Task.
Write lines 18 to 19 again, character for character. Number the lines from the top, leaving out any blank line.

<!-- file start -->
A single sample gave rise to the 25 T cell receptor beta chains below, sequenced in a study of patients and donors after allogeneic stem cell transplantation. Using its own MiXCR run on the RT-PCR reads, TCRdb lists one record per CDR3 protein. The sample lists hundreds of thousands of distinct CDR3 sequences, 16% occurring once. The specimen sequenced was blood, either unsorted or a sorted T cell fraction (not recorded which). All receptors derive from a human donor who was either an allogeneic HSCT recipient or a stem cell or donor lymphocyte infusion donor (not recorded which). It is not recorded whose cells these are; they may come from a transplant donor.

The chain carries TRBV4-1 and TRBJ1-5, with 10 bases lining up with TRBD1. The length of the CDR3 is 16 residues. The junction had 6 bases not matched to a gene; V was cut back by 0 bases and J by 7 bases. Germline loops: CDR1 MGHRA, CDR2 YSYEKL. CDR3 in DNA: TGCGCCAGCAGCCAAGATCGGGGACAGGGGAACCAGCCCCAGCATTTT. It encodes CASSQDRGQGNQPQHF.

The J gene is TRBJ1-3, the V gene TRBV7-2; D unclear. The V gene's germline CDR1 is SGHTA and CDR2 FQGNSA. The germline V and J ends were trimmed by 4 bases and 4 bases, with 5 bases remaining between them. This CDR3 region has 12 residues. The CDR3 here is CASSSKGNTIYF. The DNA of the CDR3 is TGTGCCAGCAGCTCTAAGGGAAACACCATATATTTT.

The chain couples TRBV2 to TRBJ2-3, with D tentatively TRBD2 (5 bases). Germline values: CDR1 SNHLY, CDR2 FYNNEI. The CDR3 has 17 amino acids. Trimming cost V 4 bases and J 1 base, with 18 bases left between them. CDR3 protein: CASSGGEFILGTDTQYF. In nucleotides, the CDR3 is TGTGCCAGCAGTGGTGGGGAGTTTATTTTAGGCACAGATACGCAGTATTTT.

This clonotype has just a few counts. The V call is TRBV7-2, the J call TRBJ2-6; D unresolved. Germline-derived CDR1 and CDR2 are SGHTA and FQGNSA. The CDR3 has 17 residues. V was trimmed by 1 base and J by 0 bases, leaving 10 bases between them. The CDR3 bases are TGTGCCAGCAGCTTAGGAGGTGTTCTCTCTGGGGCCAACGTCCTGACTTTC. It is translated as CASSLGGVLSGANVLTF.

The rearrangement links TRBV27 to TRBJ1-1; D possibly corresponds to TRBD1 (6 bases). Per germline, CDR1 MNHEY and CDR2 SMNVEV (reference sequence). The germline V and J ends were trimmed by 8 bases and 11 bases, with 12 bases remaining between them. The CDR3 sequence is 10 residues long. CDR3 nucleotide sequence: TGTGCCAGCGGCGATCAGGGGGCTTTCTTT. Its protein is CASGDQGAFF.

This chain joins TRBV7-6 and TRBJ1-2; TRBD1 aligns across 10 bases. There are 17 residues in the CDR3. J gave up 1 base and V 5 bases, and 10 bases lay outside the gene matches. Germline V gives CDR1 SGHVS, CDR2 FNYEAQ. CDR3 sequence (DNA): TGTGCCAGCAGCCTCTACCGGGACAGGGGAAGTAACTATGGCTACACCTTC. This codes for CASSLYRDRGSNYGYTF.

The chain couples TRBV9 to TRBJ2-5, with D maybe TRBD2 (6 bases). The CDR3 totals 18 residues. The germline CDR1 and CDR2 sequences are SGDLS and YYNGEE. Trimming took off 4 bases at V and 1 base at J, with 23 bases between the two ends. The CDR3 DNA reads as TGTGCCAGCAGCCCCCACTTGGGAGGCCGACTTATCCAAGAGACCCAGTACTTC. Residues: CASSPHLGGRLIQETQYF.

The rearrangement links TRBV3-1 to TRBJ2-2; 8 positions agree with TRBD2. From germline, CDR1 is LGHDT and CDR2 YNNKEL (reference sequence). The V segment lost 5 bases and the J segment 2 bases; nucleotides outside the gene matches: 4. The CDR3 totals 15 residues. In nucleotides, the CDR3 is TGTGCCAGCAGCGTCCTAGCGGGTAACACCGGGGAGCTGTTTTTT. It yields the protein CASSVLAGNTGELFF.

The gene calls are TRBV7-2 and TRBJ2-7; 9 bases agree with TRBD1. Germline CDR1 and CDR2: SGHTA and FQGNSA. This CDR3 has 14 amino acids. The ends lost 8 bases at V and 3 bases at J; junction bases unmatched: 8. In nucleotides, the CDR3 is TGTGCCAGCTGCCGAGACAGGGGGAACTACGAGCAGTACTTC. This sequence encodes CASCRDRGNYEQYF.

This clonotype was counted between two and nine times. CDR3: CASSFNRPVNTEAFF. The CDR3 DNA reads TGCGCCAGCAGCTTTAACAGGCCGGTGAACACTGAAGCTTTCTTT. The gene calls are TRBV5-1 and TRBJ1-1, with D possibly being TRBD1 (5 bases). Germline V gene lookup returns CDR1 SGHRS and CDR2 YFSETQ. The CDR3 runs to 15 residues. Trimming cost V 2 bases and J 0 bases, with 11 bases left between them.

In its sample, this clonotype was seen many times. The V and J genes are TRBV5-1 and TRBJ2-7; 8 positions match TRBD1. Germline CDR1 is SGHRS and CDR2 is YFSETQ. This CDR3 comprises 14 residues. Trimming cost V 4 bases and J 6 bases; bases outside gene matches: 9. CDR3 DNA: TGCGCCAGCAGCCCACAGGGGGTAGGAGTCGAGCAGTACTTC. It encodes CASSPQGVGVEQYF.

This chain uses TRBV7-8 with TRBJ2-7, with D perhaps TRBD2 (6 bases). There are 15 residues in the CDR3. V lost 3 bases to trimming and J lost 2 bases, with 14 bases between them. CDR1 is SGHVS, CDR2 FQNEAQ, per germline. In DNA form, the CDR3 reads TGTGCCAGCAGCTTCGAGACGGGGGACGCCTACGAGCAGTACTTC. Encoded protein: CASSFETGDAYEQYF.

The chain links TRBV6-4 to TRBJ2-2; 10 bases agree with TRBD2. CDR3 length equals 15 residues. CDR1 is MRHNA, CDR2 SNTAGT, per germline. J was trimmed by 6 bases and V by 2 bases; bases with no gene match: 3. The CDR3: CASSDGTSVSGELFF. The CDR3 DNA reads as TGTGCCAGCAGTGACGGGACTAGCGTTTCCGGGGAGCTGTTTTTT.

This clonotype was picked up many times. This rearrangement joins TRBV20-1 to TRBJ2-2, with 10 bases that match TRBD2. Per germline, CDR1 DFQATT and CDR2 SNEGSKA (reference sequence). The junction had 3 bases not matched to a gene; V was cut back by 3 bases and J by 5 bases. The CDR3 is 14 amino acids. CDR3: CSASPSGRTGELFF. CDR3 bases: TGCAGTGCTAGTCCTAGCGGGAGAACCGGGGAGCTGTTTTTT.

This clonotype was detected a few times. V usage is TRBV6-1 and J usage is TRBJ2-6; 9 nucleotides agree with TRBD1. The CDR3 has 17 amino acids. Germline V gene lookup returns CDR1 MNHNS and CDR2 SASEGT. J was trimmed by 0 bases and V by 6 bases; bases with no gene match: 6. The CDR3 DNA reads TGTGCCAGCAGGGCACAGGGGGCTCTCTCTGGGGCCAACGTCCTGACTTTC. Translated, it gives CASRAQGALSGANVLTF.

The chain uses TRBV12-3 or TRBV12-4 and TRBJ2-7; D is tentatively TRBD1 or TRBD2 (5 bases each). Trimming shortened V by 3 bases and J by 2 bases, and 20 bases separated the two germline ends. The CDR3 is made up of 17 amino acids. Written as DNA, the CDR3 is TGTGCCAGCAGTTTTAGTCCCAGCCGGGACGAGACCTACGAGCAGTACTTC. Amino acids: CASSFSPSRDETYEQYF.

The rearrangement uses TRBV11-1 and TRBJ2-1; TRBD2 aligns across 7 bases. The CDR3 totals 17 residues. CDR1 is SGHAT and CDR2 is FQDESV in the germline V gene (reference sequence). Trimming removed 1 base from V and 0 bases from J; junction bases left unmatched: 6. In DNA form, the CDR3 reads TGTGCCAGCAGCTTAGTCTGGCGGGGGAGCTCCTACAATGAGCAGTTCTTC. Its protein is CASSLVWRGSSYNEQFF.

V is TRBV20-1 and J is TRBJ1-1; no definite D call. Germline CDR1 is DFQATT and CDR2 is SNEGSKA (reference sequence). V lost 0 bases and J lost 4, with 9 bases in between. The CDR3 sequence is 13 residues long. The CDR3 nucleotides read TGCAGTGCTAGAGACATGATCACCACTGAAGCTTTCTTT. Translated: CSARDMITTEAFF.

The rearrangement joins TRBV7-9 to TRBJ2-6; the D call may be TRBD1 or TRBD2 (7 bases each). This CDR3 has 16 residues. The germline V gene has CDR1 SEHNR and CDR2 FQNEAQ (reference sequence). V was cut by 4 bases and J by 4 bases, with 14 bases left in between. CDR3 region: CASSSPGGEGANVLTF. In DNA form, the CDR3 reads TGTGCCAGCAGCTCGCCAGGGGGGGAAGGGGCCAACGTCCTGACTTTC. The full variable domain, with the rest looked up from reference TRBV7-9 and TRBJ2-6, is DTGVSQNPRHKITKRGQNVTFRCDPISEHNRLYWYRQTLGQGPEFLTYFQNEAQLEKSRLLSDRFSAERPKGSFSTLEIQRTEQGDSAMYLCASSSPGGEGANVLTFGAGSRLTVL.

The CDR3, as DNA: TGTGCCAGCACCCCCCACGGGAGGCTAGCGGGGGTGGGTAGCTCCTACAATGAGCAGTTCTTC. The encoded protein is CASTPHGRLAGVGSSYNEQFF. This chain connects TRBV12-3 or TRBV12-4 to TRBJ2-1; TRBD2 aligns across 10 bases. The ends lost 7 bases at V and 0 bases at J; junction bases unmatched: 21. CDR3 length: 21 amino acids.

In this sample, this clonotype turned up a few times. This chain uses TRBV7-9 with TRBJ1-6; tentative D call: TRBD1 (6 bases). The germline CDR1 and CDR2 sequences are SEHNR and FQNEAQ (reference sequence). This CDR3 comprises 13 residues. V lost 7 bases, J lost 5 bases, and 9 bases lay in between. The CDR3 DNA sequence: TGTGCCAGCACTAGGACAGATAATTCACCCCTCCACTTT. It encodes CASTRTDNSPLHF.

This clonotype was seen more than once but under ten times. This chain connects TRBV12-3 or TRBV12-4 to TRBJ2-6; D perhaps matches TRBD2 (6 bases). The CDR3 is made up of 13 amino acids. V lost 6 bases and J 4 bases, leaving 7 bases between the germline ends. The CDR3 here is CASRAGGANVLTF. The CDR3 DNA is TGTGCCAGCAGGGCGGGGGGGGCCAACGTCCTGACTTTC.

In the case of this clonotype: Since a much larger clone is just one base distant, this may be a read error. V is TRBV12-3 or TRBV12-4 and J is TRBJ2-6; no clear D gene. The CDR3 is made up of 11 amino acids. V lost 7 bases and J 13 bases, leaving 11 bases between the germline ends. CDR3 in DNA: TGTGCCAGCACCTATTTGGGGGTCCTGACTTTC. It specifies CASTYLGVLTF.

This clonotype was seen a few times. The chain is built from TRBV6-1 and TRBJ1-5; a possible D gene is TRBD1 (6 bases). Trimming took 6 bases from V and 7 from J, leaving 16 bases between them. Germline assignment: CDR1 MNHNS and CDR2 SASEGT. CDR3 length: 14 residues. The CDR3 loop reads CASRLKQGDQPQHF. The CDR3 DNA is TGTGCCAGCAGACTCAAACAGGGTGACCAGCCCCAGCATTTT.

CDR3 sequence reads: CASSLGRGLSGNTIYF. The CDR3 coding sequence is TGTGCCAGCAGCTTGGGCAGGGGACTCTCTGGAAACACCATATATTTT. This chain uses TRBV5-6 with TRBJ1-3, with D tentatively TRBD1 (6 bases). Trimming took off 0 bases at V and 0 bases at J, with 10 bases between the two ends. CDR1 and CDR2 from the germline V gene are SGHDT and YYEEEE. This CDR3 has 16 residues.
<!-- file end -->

The rearrangement uses TRBV11-1 and TRBJ2-1; TRBD2 aligns across 7 bases. The CDR3 totals 17 residues. CDR1 is SGHAT and CDR2 is FQDESV in the germline V gene (reference sequence). Trimming removed 1 base from V and 0 bases from J; junction bases left unmatched: 6. In DNA form, the CDR3 reads TGTGCCAGCAGCTTAGTCTGGCGGGGGAGCTCCTACAATGAGCAGTTCTTC. Its protein is CASSLVWRGSSYNEQFF.

V is TRBV20-1 and J is TRBJ1-1; no definite D call. Germline CDR1 is DFQATT and CDR2 is SNEGSKA (reference sequence). V lost 0 bases and J lost 4, with 9 bases in between. The CDR3 sequence is 13 residues long. The CDR3 nucleotides read TGCAGTGCTAGAGACATGATCACCACTGAAGCTTTCTTT. Translated: CSARDMITTEAFF.